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Alabama employers sound the alarm on policies targeting prescription drug benefits

Employers signed a letter to members of the congressional delegation urging Congress to oppose policies targeting Pharmacy Benefit Managers.

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Recently dozens of employers signed a letter to members of the congressional delegation urging Congress to oppose policies targeting Pharmacy Benefit Managers (PBMs). The employers write: “Our ability to offer quality, competitive coverage, and continue to rely on significant savings hangs in the balance. Going forward, Congress must continue to recognize the disastrous consequences of government intervention targeting pharmacy benefits that would increase costs for employers, taxpayers, and consumers, while boosting profits for Big Pharma — and reject these pharma-backed proposals if they resurface in the future.” 

Recent Alabama employers, such as highlighted in the Alabama Political Reporter, have expressed concerns over legislation targeting pharmacy benefits and have urged Congress to oppose such policies that would make it more difficult for them to offer benefits to their employees and their families. 

Big Pharma seems to be pushing for overregulation of PBMs to boost their own profits and Big Government is using policies targeting PBMs as a way to advance a universalized health care system. 

PBMs continue to come under fire because Big Pharma has implemented a multi-million dollar blame game to use PBMs as a scapegoat to boost their own profits. PBMs are the only real check against drug companies, so when their ability to negotiate with drug companies is undermined, Big Pharma stands to gain. 

Politicians on the Left have used the increased appetite for prescription drug reform, and the false blame game against PBMs, as an opportunity to expand the government’s role in the health care system and undermine the free market.

Republicans siding with these policies could hurt their chances in the election this year. The Washington Examiner wrote, “Advancing such legislation could hurt the chances of Republicans in the upcoming election cycle, others argued, with at least one GOP Senate campaign staffer pointing to internal polling that showed candidates dealing with drug prices was a top issue for voters heading into 2024. ‘Not a single Republican voter is asking the House to pass a PBM bill,” the staffer said. “This is driven by pharma lobbyists, it’s bad politics and policy, and it will hurt us next fall.’” 

Both Big Pharma and Big Government stand to gain from legislation targeting pharmacy benefits and continue to push for these proposals despite the unintended negative consequences, particularly to employers. Employers would be the ones to suffer if legislation targeting pharmacy benefits are implemented, making it harder for them to offer affordable, quality prescription drug benefits. 

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PBMs help employers offer quality, affordable prescription drug benefits by providing them with the necessary flexibility and range of options to design the best plan possible for their unique needs. Competitive Enterprise Institute senior fellow Joel Zinberg explains that, “PBMs are a free market solution that enhances competition through group purchasing and negotiated discounts that provide substantial economic and health benefits for consumers and taxpayers.”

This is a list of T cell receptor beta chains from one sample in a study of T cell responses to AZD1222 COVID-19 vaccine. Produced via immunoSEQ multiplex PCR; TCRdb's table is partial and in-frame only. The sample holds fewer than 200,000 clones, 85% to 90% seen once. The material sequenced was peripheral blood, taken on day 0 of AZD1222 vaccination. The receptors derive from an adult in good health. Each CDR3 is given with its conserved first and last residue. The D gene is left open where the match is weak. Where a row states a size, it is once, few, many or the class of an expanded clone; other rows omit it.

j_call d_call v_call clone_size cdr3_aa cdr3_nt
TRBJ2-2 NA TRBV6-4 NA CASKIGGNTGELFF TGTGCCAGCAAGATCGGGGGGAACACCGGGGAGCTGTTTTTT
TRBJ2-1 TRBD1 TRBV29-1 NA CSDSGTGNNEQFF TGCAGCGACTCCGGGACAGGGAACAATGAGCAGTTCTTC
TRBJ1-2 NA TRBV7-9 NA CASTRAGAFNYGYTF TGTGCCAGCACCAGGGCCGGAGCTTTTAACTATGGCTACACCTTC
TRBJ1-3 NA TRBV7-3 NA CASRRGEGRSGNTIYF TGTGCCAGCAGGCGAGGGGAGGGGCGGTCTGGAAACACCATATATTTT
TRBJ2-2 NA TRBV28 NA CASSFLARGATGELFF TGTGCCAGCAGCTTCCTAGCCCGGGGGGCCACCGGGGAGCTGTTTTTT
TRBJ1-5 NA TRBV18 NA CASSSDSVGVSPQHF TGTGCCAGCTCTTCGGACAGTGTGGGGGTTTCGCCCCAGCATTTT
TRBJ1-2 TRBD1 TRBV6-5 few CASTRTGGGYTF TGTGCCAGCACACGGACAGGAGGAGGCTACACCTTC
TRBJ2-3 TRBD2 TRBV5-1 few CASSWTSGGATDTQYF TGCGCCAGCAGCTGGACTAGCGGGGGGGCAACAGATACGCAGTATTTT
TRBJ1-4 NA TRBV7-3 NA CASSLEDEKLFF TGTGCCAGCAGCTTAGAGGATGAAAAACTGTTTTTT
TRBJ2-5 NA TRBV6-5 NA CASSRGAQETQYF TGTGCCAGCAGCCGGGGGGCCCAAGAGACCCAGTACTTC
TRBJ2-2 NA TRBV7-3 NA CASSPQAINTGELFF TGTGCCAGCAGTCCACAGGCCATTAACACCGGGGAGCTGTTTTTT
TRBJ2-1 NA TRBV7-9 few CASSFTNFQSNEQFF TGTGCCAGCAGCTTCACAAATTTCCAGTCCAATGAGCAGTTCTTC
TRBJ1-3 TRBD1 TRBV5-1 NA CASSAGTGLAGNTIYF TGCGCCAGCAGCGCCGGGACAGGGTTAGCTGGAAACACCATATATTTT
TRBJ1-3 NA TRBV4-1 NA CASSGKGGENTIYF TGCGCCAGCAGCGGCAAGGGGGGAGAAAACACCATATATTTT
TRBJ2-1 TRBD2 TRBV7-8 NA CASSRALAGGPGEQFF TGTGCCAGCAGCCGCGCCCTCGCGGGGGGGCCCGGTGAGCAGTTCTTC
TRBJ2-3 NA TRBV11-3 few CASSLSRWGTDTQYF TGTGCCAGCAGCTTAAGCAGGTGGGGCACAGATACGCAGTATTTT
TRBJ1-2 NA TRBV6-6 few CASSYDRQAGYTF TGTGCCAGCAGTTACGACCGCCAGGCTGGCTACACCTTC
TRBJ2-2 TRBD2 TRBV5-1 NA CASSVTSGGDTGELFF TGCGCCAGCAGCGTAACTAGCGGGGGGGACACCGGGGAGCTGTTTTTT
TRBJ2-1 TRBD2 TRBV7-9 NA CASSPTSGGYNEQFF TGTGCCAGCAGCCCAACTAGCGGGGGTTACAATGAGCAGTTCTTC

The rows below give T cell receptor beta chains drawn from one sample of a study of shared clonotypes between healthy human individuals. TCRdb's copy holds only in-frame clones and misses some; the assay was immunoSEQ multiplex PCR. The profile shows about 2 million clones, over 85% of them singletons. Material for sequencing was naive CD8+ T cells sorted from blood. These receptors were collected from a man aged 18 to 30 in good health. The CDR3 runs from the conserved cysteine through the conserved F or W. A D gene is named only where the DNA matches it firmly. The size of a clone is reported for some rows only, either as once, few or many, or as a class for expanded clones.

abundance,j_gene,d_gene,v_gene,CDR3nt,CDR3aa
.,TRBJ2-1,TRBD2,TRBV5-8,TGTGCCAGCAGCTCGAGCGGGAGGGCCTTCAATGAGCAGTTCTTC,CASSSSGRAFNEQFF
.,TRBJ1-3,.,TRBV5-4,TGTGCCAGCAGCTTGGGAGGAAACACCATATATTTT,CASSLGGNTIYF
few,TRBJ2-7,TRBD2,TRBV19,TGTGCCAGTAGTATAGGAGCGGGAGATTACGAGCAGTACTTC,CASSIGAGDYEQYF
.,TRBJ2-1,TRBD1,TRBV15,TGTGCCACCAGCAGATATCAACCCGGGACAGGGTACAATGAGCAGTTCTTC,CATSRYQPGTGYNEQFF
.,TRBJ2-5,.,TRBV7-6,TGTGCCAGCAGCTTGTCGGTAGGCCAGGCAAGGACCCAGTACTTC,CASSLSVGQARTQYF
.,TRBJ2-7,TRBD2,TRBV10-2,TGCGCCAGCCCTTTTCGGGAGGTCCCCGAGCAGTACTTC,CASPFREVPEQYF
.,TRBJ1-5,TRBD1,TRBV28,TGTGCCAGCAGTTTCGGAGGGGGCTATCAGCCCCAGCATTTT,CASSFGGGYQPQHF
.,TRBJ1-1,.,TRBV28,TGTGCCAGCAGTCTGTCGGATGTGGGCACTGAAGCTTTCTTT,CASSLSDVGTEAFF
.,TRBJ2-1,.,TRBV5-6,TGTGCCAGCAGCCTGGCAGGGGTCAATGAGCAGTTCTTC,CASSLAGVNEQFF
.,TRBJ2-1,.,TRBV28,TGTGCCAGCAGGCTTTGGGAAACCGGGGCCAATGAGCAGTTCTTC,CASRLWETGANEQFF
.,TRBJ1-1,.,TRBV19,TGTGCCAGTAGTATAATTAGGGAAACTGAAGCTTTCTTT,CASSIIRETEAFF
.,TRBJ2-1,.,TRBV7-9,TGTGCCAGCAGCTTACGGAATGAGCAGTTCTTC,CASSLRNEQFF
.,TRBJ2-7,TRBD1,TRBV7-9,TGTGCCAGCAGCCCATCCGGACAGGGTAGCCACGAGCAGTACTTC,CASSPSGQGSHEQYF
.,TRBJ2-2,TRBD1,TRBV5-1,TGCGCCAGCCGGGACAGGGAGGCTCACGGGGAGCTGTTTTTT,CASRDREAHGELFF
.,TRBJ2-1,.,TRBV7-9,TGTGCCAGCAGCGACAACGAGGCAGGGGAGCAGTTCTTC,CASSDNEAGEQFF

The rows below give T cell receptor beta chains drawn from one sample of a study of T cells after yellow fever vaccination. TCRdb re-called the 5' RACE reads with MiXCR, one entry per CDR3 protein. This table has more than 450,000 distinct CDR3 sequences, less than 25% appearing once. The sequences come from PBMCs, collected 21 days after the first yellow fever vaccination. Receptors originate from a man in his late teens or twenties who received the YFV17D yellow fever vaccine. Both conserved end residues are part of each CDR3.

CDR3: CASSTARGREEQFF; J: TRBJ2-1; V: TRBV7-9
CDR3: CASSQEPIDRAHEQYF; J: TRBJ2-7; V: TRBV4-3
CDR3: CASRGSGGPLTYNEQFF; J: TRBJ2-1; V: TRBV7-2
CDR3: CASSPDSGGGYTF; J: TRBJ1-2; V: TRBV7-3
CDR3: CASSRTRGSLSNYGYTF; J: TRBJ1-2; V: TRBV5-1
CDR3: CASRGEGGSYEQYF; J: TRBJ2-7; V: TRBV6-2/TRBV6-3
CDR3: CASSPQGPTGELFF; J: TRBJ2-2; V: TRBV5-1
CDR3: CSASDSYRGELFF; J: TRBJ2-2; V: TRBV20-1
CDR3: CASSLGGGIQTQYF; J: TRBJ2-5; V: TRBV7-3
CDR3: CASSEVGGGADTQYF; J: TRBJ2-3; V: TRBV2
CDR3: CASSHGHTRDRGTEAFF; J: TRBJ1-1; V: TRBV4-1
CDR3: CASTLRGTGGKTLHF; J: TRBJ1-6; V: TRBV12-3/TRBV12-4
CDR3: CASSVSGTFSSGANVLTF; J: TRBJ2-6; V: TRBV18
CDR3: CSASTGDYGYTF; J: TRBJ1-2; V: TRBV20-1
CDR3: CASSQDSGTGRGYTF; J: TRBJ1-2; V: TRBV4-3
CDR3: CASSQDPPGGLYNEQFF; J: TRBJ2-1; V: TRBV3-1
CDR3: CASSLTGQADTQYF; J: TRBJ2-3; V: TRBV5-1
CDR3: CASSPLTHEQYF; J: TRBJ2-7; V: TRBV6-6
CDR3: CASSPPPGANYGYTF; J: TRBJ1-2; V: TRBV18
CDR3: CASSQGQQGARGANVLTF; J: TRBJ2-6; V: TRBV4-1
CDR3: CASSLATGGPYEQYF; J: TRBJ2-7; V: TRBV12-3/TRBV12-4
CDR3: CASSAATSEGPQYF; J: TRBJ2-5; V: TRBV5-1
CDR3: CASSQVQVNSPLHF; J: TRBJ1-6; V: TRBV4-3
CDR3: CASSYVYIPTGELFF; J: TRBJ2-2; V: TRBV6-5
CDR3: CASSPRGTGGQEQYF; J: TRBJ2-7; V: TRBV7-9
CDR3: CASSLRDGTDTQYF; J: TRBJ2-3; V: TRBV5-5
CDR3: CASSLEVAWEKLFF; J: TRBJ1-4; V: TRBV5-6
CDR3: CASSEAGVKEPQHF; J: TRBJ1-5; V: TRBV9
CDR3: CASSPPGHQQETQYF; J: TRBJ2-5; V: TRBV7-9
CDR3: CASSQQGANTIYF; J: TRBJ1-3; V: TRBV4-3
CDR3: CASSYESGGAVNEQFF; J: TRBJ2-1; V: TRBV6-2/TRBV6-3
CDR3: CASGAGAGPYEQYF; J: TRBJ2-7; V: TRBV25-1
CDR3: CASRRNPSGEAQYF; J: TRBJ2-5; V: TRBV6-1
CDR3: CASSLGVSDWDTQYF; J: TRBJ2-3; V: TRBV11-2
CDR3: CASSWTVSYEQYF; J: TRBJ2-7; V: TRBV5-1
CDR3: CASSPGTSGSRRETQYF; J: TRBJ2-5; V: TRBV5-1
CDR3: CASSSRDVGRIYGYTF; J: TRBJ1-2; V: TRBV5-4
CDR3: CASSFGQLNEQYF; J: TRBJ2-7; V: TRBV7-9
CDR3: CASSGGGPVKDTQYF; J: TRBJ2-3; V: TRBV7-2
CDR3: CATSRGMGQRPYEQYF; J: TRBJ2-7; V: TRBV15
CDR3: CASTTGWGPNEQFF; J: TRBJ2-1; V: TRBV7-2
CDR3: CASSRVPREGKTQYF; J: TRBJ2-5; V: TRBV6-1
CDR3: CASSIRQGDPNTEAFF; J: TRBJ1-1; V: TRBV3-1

Legislation being considered includes banning market-based incentives for PBMs successfully securing rebates from drug companies which would lead to increased health care costs, and even more profits for Big Pharma. 

So-called “delinking” policies in the commercial health insurance market, which is employer-sponsored coverage, would increase health care premiums by more than $26 billion annually. Big Pharma would get nearly $22 billion annually in boosted drug profits if “delinking” was implemented. 

Policymakers also want to ban spread pricing, which does nothing to lower costs but take away a valuable choice health plan sponsors have when it comes to designing their prescription drug benefit. Spreading pricing provides plan sponsors with price predictability, which for small businesses and startups are vital. 

Legislation touted as “transparency” actually just helps drug companies collude to undermine competition and boost their own profits. These various bills being considered undermine the free market, restrict choice, and undermine competition, leading to increased health care costs and our country closer to a Medicare-for-all type health care system. 

The groups more affected by these policies are employers who rely on PBMs to be able to stay competitive in the labor market by being able to offer the best health benefits possible, which includes prescription drug benefits, which is why Alabama employers are sounding the alarm. 

Alabama lawmakers have the opportunity to show their support for business owners across the state, and the free market we stand for, during an upcoming House Oversight Committee hearing, where the committee will undoubtedly spew Big Pharma’s talking points against PBMs, and oppose efforts to undermine actors in the prescription drug supply chain encouraging greater competition and securing significant savings for patients, employers and taxpayers. 

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The Alabama Political Reporter is a daily political news site devoted to Alabama politics. We provide accurate, reliable coverage of policy, elections and government.

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